State v. Kimbrell, 320 N.C. 762 (1987)

Oct. 7, 1987 · Supreme Court of North Carolina · No. 83A87
320 N.C. 762


No. 83A87

(Filed 7 October 1987)

Criminal Law § 34— improper questions concerning devil worship — prejudicial error

The trial court committed prejudicial error in a prosecution for accessory before the fact to murder by permitting the district attorney to ask defendant about devil worshipping activities where the relative veracity of the State’s two accomplice witnesses and the defendant was critical; no physical evidence linked defendant to the murder; both defendant and his wife gave testimony which exonerated defendant; the State’s case against defendant rested in overwhelming measure on the testimony of two admitted drug addicts with crimi*763nal records who confessed to murdering and robbing the victims; and the Supreme Court could not confidently assume that the drug addicts would have been more worthy of belief than defendant had the District Attorney not been permitted to ask questions which probably inflamed the jury.

Justice Mitchell dissenting.

Appeal by defendant pursuant to N.C.G.S. § 7A-30(2) from the decision of a divided panel of the Court of Appeals finding no error in his trial before Washington, J., at the 11 November 1985 Criminal Session of Superior Court, DAVIDSON County. State v. Kimbrell, 84 N.C. App. 59, 351 S.E. 2d 801 (1987). Defendant was convicted of two counts of accessory before the fact to second-degree murder and was sentenced to consecutive terms of twenty-five and fifty years imprisonment. Heard in the Supreme Court 8 September 1987.

Lacy H. Thornburg, Attorney General, by Luden Capone III, Special Deputy Attorney General, for the State.

Malcolm Ray Hunter, Jr., Appellate Defender, by David W. Dorey, Assistant Appellate Defender, for defendant-appellant.

MEYER, Justice.

The issue presented is whether the trial court committed reversible error by permitting the State, over objection, to cross-examine defendant about his knowledge of and participation in “devil worshipping” activities. The Court of Appeals found the evidence to be inadmissible under N.C.G.S. § 8C-1, Rules 610 and 403, but held that its admission did not constitute reversible error. We agree that the evidence was inadmissible. However, we find that defendant was indeed prejudiced by its admission, and we therefore reverse.

The State’s evidence established that on 19 May 1984, Ricky and Pamela Norman were shot to death in their residence. James Clay (“Clay”) Hunt was arrested and charged with the murder of the Normans. His sister, Donna Hunt, was subsequently arrested and charged with participation in the crimes. Both Clay and Donna Hunt testified for the State, pursuant to plea agreements.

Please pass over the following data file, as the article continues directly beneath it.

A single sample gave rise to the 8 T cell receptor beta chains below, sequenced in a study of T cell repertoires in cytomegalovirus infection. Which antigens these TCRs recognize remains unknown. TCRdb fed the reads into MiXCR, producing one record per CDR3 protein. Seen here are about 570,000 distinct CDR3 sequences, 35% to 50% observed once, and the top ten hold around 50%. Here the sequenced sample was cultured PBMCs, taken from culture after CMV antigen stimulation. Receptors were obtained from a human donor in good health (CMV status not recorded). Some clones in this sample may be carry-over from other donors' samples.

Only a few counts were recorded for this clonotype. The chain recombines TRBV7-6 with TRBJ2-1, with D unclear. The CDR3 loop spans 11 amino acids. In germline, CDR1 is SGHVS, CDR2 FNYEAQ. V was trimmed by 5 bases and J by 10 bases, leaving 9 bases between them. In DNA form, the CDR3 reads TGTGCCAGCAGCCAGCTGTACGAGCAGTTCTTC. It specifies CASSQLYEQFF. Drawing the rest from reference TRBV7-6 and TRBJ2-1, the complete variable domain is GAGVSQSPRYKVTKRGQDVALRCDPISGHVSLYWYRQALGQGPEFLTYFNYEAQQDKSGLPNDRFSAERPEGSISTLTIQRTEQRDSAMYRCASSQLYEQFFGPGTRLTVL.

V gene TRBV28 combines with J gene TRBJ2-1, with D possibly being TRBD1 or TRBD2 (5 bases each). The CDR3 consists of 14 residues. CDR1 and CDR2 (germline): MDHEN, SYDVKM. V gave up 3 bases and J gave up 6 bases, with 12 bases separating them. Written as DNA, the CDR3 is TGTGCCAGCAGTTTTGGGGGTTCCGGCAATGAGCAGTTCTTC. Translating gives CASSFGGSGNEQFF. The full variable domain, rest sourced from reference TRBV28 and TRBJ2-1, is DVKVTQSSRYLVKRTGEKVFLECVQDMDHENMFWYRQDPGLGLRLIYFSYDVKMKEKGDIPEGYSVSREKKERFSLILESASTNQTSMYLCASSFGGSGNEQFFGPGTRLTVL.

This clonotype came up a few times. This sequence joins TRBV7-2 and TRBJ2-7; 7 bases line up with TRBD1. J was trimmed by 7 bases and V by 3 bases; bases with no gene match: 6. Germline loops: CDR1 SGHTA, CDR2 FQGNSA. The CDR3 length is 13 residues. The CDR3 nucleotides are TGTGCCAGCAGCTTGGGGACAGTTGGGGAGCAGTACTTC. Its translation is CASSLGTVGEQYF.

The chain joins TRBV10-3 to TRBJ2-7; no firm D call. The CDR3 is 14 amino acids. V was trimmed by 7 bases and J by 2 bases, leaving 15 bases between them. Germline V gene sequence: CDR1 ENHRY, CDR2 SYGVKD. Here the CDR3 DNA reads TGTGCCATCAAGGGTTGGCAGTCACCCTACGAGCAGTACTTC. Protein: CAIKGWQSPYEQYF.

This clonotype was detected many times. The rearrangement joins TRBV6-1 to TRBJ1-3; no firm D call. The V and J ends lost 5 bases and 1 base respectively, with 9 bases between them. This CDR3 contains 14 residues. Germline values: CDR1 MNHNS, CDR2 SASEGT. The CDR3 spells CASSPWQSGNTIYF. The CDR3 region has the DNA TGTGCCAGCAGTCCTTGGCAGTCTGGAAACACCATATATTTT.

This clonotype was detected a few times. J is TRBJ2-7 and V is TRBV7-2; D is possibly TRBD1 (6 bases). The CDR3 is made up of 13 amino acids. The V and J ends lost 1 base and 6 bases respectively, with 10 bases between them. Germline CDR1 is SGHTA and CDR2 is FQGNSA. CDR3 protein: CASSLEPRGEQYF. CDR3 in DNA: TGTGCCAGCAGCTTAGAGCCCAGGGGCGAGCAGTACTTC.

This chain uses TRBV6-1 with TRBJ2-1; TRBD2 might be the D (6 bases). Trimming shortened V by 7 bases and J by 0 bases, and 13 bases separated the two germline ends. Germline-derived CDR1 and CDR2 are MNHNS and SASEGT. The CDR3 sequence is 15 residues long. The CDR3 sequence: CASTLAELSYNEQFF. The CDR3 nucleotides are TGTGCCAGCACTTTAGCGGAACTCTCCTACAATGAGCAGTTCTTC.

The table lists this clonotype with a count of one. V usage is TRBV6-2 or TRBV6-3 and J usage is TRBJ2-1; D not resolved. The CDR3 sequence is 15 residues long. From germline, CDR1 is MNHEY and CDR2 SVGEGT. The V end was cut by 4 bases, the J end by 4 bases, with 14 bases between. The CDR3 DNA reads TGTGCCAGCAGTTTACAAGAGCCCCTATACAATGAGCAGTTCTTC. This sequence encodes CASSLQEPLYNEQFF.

Clay Hunt testified that from early 1983 through May 1984, he had been selling drugs (Dilaudid tablets), which defendant had *764supplied. Defendant wanted Ricky Norman killed because he owed defendant a substantial sum of money, and on five or six occasions defendant asked Hunt if he would like to make some more money by killing Norman for him. On 18 May 1984, Clay and Donna Hunt visited defendant’s residence to “shoot dope.” Clay Hunt owed defendant approximately $1,200 at the time. Defendant offered to forgive the debt if Clay Hunt would kill Ricky Norman. Hunt agreed. Defendant instructed Clay Hunt to kill Pamela Norman as well, if she were there, since she would be a witness. Clay and Donna Hunt went to the Normans’ residence to kill them, but they were not at home. On their second visit to the Norman residence, they found Ricky and Pamela at home, and Clay Hunt shot them both to death. The Hunts took approximately $1,500 in cash and some cocaine from the house.

Defendant took the stand on his own behalf. He testified that he had known the Normans but denied having had any drug-related transactions with them. He stated that the Hunts had come to his home at about midnight on 18 May 1984 and that both appeared to be under the influence of drugs. Clay Hunt told defendant that he thought he and his sister were being followed by a vehicle belonging to the Normans. Both the Hunts and defendant ingested some cocaine. The Hunts left defendant’s home about thirty minutes later in Donna Hunt’s car. Defendant’s wife, Mary Kimbrell, corroborated defendant’s testimony as to the time the Hunts arrived, as to Clay Hunt’s statement that he and his sister were being followed, and as to the approximate time of their departure.

After defendant’s arrest and while he was in custody, he made a statement in which he referred to his knowledge of and participation in “black magic” activities with a group that included Ricky Norman and others. At trial, the State’s cross-examination of defendant was based, in part, upon defendant’s prior statement. The questions which defendant challenges are as follows:

Q. Have you done any devil worshipping?
A. No, sir.
Mr. KLASS: Object.
The Court: Overruled. EXCEPTION No. 3
*765Mr. Zimmerman: Thank you.
Q. Have you ever been to any ceremonies?
A. No, sir.
Q. Have you seen things at night?
A. No, sir.
Q. Birds, hawks, dogs, a number of things?
A. No, sir.
Q. You don’t recall telling Special Agent Leggett of the SBI that you saw those things?
A. No, sir.
Q. “I saw a goat head made out of brass in the vision”?
Mr. LOHR: Objection.
THE Court: Overruled. EXCEPTION No. 4
Q. And you and Luther on Friday the 13th —April, Friday the 13th, you-all were supposed to go to a seance, isn’t that right?
A. That’s what Bobby Tucker said.
Q. Huh?
A. That’s what Curtis Robert Tucker said.
Q. Well, you were supposed to go, weren’t you?
Mr. LOHR: Objection.
THE Court: Overruled. EXCEPTION No. 5
A. I was inivited [sic].
The COURT: You may answer the question.
A. (continuing) I was invited to it, and when I got up on Main Street to go down toward Luther’s house I seen some police officers going down towards Luther’s, and I kept going straight.
Q. A police officer?
*766A. I seen two carloads going down towards Luther’s.
Q. And of course that scared you?
A. Yes, sir.
Q. Did you tell them you wanted to show them something that Bob and Luther gave you about some little swords — some little bitty swords, something about they had power?
A. That’s what they told me.
MR. LOHR: Objection.
Q. Go ahead. What? Answer the question. You’ve got to answer the question.
A. I told them about the swords, yes, sir. I wasn’t talking about myself, I was explaining about Luther Flynn at the time, if you’ll remember.